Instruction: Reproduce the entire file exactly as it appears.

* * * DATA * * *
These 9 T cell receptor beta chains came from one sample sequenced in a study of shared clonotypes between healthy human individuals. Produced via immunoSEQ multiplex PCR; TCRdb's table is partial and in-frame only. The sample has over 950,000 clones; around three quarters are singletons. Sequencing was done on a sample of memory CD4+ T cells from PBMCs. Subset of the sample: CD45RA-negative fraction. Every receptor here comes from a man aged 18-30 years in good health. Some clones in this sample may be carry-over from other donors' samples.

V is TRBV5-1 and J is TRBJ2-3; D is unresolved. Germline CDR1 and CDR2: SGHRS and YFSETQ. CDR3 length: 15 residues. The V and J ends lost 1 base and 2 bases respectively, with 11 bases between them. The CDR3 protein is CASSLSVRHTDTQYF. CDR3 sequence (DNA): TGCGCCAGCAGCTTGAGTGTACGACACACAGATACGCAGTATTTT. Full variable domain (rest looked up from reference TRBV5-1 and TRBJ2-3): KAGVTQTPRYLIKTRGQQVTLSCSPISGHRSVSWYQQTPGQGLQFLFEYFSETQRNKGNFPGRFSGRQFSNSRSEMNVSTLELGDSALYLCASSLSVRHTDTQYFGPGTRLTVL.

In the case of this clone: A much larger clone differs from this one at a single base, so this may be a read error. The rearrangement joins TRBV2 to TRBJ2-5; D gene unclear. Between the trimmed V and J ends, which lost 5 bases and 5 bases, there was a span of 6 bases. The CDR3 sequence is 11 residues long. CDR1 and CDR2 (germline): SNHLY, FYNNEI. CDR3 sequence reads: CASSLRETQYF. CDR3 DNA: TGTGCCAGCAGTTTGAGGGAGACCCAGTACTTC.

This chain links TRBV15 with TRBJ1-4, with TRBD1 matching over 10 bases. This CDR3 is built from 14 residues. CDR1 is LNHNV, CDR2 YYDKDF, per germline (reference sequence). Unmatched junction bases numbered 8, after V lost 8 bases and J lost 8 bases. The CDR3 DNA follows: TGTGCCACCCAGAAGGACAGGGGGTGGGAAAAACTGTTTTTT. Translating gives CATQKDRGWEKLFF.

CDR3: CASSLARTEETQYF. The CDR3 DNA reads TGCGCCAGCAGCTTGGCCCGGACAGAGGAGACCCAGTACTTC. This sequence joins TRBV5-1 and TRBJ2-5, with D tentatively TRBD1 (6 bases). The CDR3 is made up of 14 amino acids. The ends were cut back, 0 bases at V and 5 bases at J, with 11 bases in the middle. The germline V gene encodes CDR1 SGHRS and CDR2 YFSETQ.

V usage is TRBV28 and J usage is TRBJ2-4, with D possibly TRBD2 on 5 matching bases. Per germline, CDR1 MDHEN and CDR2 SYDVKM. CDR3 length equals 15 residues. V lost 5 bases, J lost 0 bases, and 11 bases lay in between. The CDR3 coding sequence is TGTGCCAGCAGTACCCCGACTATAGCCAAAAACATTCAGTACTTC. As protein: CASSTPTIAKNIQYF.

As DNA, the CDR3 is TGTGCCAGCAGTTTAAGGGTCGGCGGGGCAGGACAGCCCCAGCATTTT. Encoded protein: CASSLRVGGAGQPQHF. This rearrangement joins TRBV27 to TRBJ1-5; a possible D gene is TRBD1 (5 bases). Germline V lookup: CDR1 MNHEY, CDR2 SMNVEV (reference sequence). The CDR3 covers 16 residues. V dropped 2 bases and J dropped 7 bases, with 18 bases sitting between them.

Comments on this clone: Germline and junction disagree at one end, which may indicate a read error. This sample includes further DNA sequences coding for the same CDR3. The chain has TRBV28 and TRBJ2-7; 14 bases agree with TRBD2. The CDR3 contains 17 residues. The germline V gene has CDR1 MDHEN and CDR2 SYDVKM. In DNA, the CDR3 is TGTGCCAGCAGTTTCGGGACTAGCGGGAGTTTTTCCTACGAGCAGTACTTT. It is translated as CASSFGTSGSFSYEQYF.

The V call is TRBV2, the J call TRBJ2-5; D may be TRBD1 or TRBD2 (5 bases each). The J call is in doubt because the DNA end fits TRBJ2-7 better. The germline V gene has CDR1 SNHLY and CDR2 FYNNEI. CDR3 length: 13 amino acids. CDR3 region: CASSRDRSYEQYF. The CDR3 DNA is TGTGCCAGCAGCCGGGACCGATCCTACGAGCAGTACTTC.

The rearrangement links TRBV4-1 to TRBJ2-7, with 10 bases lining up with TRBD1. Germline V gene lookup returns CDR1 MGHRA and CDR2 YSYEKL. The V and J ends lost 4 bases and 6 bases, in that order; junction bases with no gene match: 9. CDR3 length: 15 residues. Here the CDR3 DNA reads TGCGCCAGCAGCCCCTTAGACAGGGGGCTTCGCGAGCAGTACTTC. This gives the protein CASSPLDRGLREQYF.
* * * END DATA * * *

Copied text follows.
These 9 T cell receptor beta chains came from one sample sequenced in a study of shared clonotypes between healthy human individuals. Produced via immunoSEQ multiplex PCR; TCRdb's table is partial and in-frame only. The sample has over 950,000 clones; around three quarters are singletons. Sequencing was done on a sample of memory CD4+ T cells from PBMCs. Subset of the sample: CD45RA-negative fraction. Every receptor here comes from a man aged 18-30 years in good health. Some clones in this sample may be carry-over from other donors' samples.

V is TRBV5-1 and J is TRBJ2-3; D is unresolved. Germline CDR1 and CDR2: SGHRS and YFSETQ. CDR3 length: 15 residues. The V and J ends lost 1 base and 2 bases respectively, with 11 bases between them. The CDR3 protein is CASSLSVRHTDTQYF. CDR3 sequence (DNA): TGCGCCAGCAGCTTGAGTGTACGACACACAGATACGCAGTATTTT. Full variable domain (rest looked up from reference TRBV5-1 and TRBJ2-3): KAGVTQTPRYLIKTRGQQVTLSCSPISGHRSVSWYQQTPGQGLQFLFEYFSETQRNKGNFPGRFSGRQFSNSRSEMNVSTLELGDSALYLCASSLSVRHTDTQYFGPGTRLTVL.

In the case of this clone: A much larger clone differs from this one at a single base, so this may be a read error. The rearrangement joins TRBV2 to TRBJ2-5; D gene unclear. Between the trimmed V and J ends, which lost 5 bases and 5 bases, there was a span of 6 bases. The CDR3 sequence is 11 residues long. CDR1 and CDR2 (germline): SNHLY, FYNNEI. CDR3 sequence reads: CASSLRETQYF. CDR3 DNA: TGTGCCAGCAGTTTGAGGGAGACCCAGTACTTC.

This chain links TRBV15 with TRBJ1-4, with TRBD1 matching over 10 bases. This CDR3 is built from 14 residues. CDR1 is LNHNV, CDR2 YYDKDF, per germline (reference sequence). Unmatched junction bases numbered 8, after V lost 8 bases and J lost 8 bases. The CDR3 DNA follows: TGTGCCACCCAGAAGGACAGGGGGTGGGAAAAACTGTTTTTT. Translating gives CATQKDRGWEKLFF.

CDR3: CASSLARTEETQYF. The CDR3 DNA reads TGCGCCAGCAGCTTGGCCCGGACAGAGGAGACCCAGTACTTC. This sequence joins TRBV5-1 and TRBJ2-5, with D tentatively TRBD1 (6 bases). The CDR3 is made up of 14 amino acids. The ends were cut back, 0 bases at V and 5 bases at J, with 11 bases in the middle. The germline V gene encodes CDR1 SGHRS and CDR2 YFSETQ.

V usage is TRBV28 and J usage is TRBJ2-4, with D possibly TRBD2 on 5 matching bases. Per germline, CDR1 MDHEN and CDR2 SYDVKM. CDR3 length equals 15 residues. V lost 5 bases, J lost 0 bases, and 11 bases lay in between. The CDR3 coding sequence is TGTGCCAGCAGTACCCCGACTATAGCCAAAAACATTCAGTACTTC. As protein: CASSTPTIAKNIQYF.

As DNA, the CDR3 is TGTGCCAGCAGTTTAAGGGTCGGCGGGGCAGGACAGCCCCAGCATTTT. Encoded protein: CASSLRVGGAGQPQHF. This rearrangement joins TRBV27 to TRBJ1-5; a possible D gene is TRBD1 (5 bases). Germline V lookup: CDR1 MNHEY, CDR2 SMNVEV (reference sequence). The CDR3 covers 16 residues. V dropped 2 bases and J dropped 7 bases, with 18 bases sitting between them.

Comments on this clone: Germline and junction disagree at one end, which may indicate a read error. This sample includes further DNA sequences coding for the same CDR3. The chain has TRBV28 and TRBJ2-7; 14 bases agree with TRBD2. The CDR3 contains 17 residues. The germline V gene has CDR1 MDHEN and CDR2 SYDVKM. In DNA, the CDR3 is TGTGCCAGCAGTTTCGGGACTAGCGGGAGTTTTTCCTACGAGCAGTACTTT. It is translated as CASSFGTSGSFSYEQYF.

The V call is TRBV2, the J call TRBJ2-5; D may be TRBD1 or TRBD2 (5 bases each). The J call is in doubt because the DNA end fits TRBJ2-7 better. The germline V gene has CDR1 SNHLY and CDR2 FYNNEI. CDR3 length: 13 amino acids. CDR3 region: CASSRDRSYEQYF. The CDR3 DNA is TGTGCCAGCAGCCGGGACCGATCCTACGAGCAGTACTTC.

The rearrangement links TRBV4-1 to TRBJ2-7, with 10 bases lining up with TRBD1. Germline V gene lookup returns CDR1 MGHRA and CDR2 YSYEKL. The V and J ends lost 4 bases and 6 bases, in that order; junction bases with no gene match: 9. CDR3 length: 15 residues. Here the CDR3 DNA reads TGCGCCAGCAGCCCCTTAGACAGGGGGCTTCGCGAGCAGTACTTC. This gives the protein CASSPLDRGLREQYF.